Stem Day 2014

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Pine Forest High School student Miesha Brown of Fayetteville, right, interacts with ECU construction management teaching instructor Bryan Wheeler during a STEM Day presentation.  (Photos and video by Cliff Hollis)


High school students explore STEM disciplines at ECU

Feb. 24, 2014

By Jamitress Bowden
ECU News Services

Roughly 300 high school students from eastern North Carolina experimented with concepts in science, technology, engineering and math (STEM) at East Carolina University on Feb. 21.

The “future engineers and researchers” were enthusiastic about the day’s opportunities, said Shawn Moore, assistant director of the Center for STEM Education at ECU. They participated in hands-on activities related to STEM degrees and careers. This is the third year ECU has hosted the event.

“This day will show them what the next step is in their academic career,” said Moore.

As an ECU graduate, Moore recalled having an interest in science when he was younger. “We’re fueling the fire. This is the opportunity for them to see beyond where they are now.”

Accompanied by their teachers, the high school students attended sessions led by ECU professors and students from 10 a.m. until 1 p.m.

Sessions include engineering, physics, technology, mathematics, chemistry, biology, construction management, computer science, geology, geography, atmospheric science and math education.

John Kenney, assistant chair for undergraduate studies in Department of Physics, provided students an activity identifying elements using spectroscopy. Using light, students had to match the colors emitted to identify different gases like neon and hydrogen.

Kenney said the session was fun, accessible and beautiful. He wanted to participate in STEM Day because he enjoys teaching students interested in the subject matter and encouraging students to enter the physics discipline, he said.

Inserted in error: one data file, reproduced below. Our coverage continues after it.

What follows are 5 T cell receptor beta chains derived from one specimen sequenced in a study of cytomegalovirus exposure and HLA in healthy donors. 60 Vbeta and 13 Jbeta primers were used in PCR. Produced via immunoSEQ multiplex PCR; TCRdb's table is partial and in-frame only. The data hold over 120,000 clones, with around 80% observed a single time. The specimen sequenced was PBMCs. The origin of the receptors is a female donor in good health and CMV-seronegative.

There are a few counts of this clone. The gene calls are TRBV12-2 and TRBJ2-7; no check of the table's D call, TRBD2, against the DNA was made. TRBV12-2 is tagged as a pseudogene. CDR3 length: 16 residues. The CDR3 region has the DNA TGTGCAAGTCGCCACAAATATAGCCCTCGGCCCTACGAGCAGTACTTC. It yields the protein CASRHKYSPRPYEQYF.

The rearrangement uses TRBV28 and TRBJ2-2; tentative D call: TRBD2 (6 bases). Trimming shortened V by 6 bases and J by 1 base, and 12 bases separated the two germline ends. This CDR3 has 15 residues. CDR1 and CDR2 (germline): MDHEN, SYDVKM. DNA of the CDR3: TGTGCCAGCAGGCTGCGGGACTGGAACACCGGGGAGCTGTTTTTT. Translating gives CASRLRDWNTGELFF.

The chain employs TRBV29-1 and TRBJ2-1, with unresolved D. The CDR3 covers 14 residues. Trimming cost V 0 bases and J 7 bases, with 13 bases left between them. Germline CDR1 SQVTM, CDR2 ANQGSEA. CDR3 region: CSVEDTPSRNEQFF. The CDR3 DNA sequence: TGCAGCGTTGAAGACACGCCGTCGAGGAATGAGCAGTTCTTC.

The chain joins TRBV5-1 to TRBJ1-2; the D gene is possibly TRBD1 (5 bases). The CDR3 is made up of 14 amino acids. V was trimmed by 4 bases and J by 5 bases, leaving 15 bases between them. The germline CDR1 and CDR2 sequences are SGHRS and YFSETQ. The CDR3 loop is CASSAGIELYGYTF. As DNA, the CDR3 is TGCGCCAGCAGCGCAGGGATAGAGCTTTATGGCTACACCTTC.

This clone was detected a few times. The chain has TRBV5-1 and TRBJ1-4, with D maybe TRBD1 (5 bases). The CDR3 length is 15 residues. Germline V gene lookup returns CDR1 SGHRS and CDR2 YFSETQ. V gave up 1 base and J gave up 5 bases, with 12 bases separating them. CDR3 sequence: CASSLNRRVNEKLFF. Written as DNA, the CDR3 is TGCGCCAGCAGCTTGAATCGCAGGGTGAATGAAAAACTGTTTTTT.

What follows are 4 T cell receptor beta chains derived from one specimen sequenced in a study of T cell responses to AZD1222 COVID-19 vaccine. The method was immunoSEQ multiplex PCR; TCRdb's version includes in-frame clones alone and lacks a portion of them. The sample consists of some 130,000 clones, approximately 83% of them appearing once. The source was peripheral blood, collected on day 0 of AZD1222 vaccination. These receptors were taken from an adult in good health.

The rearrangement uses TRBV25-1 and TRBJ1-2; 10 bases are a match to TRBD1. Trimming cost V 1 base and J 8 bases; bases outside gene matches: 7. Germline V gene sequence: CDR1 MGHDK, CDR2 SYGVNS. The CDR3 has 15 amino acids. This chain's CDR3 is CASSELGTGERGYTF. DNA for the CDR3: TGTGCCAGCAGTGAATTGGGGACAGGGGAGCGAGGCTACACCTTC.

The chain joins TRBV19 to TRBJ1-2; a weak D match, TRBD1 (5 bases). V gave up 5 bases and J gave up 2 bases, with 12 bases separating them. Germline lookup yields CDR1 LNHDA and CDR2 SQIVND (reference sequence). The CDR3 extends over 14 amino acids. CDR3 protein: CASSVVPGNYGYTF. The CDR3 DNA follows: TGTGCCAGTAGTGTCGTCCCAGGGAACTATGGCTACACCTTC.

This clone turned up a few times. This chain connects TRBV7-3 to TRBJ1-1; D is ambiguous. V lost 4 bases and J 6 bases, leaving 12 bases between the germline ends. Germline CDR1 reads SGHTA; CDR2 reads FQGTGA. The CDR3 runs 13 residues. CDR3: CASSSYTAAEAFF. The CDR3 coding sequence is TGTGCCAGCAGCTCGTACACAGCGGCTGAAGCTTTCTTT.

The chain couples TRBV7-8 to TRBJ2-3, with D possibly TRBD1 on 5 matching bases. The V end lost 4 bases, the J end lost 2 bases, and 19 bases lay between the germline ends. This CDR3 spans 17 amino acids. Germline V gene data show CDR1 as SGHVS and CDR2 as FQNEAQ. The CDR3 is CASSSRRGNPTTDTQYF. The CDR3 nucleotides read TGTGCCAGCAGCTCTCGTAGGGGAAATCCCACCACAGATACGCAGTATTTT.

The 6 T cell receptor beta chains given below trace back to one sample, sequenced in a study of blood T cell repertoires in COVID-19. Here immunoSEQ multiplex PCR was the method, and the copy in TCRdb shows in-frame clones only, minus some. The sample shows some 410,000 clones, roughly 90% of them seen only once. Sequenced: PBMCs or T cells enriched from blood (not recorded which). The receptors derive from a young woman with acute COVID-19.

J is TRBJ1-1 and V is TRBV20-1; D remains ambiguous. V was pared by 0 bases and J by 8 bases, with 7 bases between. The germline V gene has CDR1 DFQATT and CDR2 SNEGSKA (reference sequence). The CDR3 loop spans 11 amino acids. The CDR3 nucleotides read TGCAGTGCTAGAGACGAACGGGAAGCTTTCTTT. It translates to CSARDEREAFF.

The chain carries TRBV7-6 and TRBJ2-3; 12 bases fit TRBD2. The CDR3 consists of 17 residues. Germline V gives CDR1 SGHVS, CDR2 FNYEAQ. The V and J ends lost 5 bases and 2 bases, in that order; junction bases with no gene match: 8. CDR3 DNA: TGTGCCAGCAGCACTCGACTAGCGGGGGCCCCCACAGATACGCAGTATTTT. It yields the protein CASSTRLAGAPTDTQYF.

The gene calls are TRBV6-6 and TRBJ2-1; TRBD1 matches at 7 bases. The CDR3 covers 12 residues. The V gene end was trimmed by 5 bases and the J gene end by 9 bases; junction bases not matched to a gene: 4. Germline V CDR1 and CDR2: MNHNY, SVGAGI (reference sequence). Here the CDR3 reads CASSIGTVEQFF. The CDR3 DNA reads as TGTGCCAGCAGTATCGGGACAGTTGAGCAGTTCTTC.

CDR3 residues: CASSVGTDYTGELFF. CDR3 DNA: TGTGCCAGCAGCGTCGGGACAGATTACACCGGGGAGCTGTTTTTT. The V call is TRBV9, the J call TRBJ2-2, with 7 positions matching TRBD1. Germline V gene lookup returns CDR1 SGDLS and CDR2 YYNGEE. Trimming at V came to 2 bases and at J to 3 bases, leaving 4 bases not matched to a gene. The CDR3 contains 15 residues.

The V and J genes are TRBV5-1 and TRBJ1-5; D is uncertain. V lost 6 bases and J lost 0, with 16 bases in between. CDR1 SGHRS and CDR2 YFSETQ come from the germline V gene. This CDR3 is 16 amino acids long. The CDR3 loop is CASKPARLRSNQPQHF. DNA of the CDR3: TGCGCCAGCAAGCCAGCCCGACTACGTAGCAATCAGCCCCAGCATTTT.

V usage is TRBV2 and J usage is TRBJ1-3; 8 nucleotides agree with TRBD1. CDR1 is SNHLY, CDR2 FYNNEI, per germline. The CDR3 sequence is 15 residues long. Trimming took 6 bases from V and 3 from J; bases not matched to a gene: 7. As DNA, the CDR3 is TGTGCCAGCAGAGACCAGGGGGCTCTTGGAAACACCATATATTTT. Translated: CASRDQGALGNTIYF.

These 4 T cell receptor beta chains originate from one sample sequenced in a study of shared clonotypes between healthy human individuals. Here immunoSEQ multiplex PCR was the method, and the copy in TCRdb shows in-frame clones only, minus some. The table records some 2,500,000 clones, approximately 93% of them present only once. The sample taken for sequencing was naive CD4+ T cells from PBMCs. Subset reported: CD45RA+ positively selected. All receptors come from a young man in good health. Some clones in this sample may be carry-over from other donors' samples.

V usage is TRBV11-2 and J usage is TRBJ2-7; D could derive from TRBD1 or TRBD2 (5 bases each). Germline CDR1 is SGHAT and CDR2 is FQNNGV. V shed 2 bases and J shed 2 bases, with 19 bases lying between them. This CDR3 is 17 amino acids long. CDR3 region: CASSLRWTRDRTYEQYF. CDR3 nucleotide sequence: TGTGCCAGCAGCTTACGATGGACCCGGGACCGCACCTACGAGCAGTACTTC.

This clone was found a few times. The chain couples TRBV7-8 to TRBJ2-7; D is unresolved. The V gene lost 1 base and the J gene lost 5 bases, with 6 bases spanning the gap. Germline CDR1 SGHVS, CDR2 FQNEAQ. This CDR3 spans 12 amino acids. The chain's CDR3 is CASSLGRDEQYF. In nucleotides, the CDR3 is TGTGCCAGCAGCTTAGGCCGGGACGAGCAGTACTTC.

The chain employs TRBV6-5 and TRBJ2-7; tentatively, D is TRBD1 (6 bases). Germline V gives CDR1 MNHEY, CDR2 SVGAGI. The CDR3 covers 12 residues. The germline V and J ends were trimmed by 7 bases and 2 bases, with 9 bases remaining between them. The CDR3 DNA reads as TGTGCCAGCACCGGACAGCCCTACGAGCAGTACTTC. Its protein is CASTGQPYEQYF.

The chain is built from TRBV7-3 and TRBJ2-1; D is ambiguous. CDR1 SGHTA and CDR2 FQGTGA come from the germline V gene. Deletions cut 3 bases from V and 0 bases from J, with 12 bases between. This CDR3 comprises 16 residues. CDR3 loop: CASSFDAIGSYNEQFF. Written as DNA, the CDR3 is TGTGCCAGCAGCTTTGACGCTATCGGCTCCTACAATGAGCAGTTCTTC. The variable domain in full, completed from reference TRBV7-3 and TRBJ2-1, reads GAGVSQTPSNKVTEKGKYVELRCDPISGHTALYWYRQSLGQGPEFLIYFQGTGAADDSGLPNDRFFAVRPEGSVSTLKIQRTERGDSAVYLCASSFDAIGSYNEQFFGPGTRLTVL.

One of the math sessions was provided by Heather Ries, associate professor of mathematics, who used a hands-on activity to present algebra differently. Students wrote their favorite color, associated each letter with a number and used algebraic equations to encode a new word for their partner to decode.

STEM Day visitors Adrianne Freeman, left, and Jasmine Foreman examine a miniature car that was created using ECU's 3-D printer.
Two high school juniors from Northside High School in Pinetown, Norvia Jennette and Kelsey Lange, attended Ries’ math session. Lange said she enjoyed learning more about the different majors offered at ECU. Before today, she said she thought ECU was an “artsy school.”

“I liked that (the activities) were very hands-on and you got to experiment,” said Jennette, who is interested in forensic science. At STEM Day, she learned more about how forensic science relates to mechanical engineering and said she is now considering a degree in engineering. 

Catherine Coleman, an English teacher at Hoggard High School in Wilmington, brought 21 students with her to STEM Day. She described the event as a unique way to visit a college. “I’m hoping they learn what’s involved in those majors and the careers associated with them,” she said.

Margaret Turner, public relations coordinator for the College of Technology and Computer Science, organized this year’s event. She said most attendees were high school juniors who are beginning their decisions about college.

“Learning more about what ECU can offer them is important at this point in their process,” said Turner.

The undergraduate and graduate students who assisted with the event take pride in helping expose the high school students to ECU and the education ECU offers. “This is the first time some students are even on a college campus,” said Lisa Eckert, a senior biomedical engineering student.

“We get a lot of students (attending STEM day) who don’t understand exactly what these majors mean,” said Betsy Mitchell, senior mechanical engineering student at ECU. “I didn’t understand what engineering was until I came to ECU.”

Robotic demonstrations like the one shown below are always a popular event during STEM Day.